Changing finance: new this month – February

Our monthly round-up of news, ideas and initiatives related to transforming the UK financial system for people and planet, compiled by the Lab’s CEO, Jesse Griffiths.

It’s time for purpose-driven finance…

Why aren’t we trying to create a financial sector that works for all, asks the FT? Here’s how the UK financial sector can rediscover its social usefulness, and lead on sustainable finance post-Brexit.

Where can we go for inspiration? The Global Alliance for Banking on Values’ new website is a good start. Here’s a new resource to find ethical, sustainable banks in your area and Which?’s assessment of the best (and worst) banks for handling customer complaints. And community finance organisation, Moneyline describes its social impact.

… instead of more exclusion and inequality….

The ten years from 2008 were ‘the decade the rich won’. At the other end of the scale, the annual UK Poverty Report is a sobering dose of reality – 14.5 million people in the UK now live in poverty, including 4.3 million children.

Here’s why buy now, pay later schemes can be a ‘debt trap’ for struggling families.

“We are fighting a Sustainable Development Goals forest fire with financial water pistols” – a damning summary of the failures of the international financial system to rise to the pandemic challenge.

…climate breakdown ….

Commercial banks have channelled US$ 1.5 trillion to the coal industry since 2019. And you should never believe a bank’s net zero pledge – Europe’s biggest banks, including HSBC and Barclays, have financed companies planning fossil fuel expansion to the tune of $24 billion since signing their pledges.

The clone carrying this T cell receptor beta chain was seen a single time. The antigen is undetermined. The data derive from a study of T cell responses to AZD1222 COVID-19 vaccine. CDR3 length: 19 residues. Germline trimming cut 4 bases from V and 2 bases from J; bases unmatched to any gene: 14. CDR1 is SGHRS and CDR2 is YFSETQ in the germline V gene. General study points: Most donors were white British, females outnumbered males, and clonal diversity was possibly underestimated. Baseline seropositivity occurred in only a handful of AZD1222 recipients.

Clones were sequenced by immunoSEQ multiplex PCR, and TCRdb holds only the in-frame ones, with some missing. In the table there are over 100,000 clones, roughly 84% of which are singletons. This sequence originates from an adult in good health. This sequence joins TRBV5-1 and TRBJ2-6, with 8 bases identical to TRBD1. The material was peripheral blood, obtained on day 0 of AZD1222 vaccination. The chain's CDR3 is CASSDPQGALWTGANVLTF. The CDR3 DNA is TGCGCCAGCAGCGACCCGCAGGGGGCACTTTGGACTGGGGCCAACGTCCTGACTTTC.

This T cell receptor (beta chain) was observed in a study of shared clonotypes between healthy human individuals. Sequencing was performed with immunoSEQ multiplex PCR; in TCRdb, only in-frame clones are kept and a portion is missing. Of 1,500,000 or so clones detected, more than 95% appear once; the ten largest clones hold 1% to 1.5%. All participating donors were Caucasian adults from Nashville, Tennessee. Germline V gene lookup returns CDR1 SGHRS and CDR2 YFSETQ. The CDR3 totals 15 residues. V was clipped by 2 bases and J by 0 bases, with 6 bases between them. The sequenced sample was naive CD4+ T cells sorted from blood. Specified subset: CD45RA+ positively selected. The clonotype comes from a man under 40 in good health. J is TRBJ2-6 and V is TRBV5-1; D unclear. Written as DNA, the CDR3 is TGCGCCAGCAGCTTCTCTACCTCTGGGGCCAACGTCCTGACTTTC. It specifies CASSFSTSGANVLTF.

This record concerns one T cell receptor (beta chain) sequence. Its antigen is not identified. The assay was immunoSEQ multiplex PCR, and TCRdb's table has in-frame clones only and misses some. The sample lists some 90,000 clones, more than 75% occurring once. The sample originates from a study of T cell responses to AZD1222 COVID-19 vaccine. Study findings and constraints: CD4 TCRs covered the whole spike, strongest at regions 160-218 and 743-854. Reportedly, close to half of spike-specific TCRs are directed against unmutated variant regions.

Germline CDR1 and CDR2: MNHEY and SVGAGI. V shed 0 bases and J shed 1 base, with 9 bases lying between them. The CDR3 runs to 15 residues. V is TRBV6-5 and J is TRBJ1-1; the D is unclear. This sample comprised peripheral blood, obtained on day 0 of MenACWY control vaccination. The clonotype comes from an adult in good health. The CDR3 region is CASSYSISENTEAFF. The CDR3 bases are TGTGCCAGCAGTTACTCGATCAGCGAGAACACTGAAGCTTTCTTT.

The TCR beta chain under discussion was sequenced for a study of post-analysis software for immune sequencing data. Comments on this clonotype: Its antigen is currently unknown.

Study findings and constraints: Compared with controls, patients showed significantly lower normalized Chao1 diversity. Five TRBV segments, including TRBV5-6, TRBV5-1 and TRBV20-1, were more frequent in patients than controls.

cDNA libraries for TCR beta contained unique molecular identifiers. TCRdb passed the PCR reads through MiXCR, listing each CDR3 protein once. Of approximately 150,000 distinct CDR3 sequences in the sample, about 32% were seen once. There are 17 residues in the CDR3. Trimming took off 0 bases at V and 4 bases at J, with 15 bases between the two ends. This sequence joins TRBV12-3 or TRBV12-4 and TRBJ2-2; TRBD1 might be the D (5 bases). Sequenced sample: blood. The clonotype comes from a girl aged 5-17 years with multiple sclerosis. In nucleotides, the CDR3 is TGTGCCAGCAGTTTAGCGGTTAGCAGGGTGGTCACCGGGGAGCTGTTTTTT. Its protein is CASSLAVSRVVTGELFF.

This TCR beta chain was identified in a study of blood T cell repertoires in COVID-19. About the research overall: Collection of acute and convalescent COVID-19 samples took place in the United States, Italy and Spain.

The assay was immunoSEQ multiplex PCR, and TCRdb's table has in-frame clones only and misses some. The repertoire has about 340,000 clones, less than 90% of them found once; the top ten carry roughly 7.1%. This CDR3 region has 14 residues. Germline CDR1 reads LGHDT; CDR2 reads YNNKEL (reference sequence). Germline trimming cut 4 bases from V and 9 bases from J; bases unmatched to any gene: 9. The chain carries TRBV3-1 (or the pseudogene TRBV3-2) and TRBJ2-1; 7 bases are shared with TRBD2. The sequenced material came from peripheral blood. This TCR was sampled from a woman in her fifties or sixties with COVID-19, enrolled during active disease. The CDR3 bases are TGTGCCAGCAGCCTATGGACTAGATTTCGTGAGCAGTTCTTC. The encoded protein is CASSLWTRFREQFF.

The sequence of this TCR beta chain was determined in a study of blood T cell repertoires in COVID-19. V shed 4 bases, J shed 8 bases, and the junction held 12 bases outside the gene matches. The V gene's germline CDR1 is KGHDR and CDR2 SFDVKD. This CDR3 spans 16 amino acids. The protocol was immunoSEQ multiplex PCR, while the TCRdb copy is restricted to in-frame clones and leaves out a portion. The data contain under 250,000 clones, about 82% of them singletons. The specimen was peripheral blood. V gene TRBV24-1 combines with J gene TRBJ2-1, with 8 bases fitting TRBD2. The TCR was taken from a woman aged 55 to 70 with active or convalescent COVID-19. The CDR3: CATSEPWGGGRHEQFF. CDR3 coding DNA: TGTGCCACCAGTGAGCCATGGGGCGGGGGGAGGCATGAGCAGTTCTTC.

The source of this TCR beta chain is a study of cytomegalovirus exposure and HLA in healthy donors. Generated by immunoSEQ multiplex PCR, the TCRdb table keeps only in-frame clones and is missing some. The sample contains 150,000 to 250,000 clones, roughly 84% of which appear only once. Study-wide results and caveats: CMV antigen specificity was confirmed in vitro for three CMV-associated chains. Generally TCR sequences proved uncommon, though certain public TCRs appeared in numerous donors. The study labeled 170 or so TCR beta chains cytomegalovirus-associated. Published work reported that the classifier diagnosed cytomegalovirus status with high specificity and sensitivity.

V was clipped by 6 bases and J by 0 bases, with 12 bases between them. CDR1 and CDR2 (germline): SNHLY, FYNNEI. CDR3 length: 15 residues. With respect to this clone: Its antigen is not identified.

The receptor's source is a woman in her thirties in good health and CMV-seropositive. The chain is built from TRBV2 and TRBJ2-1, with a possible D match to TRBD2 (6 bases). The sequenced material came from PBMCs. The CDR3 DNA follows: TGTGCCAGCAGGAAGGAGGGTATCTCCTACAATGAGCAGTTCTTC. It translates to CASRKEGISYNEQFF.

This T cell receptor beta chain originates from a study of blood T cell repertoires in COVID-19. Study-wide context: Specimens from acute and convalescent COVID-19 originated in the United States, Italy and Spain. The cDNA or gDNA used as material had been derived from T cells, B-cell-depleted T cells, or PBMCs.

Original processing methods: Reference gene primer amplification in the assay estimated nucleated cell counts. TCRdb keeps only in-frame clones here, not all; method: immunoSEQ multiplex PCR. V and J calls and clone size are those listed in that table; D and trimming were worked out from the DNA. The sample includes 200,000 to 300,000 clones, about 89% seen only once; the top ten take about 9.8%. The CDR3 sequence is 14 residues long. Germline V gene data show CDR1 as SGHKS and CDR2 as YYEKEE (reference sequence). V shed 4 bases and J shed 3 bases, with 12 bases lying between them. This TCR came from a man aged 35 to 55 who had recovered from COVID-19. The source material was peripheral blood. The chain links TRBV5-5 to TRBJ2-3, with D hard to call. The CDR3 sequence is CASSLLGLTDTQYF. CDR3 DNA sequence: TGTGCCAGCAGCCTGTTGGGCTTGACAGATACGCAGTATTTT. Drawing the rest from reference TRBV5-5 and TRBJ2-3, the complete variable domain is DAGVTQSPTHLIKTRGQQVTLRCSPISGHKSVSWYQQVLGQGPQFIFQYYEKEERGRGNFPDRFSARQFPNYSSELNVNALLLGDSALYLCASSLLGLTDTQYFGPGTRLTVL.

Here’s what Greenpeace says financial institutions should do in the light of the International Energy Agency’s finding that there should be no more fossil fuel expansion. Meanwhile, the UK’s biggest private pension fund plans to shift £5bn away from polluters. And industry groups are pushing back against climate disclosure (sigh).

But some oil and gas bankers are retraining themselves and specialising in renewables.

So just how did the EU end up recommending some fossil gas projects be labelled as ‘green’? Here’s the story and how MEPs are fighting the move.

…. and financial crime.

The government is under pressure to live up to its promise to introduce an Economic Crime Bill after research shows it costs over 14% of UK GDP. More calls are being made for the UK to tackle its ‘dirty money’ problem (with one of the fiercest leaving speeches from a government Minister ever).

Here’s more on the UK’s ‘kleptocracy problem’ as its financial system continues to service post-Soviet elites. Credit Suisse prefers to serve ‘dictators, drug lords and criminals’ apparently.

Can regulation save us?

There’s a big pushback against the government’s new Regulatory Framework for Financial Services – nine-in-ten in the UK don’t want financial services regulations to promote ‘global competitiveness’. It could all end in disaster. Which is why campaign groups are asking the Treasury not to make regulators cheerleaders for the City. Instead they should focus on making a finance sector that works for all.

The government’s ‘Solvency II’ reforms “could expose millions of policyholders and pension savers to higher charges”.

FCA staff are contemplating striking over pay cuts. Does this imperil the FCA chief’s reform agenda?


Gargantuan banker bonuses are back.

Crypto assets pose a threat to global financial stability, according to the Financial Stability Board.

And finally…

Ian Hislop takes MPs to task for failures on lobbying and transparency. How many days does it take the average UK citizen to emit as much CO2 as an entire year’s emissions from citizens of other countries?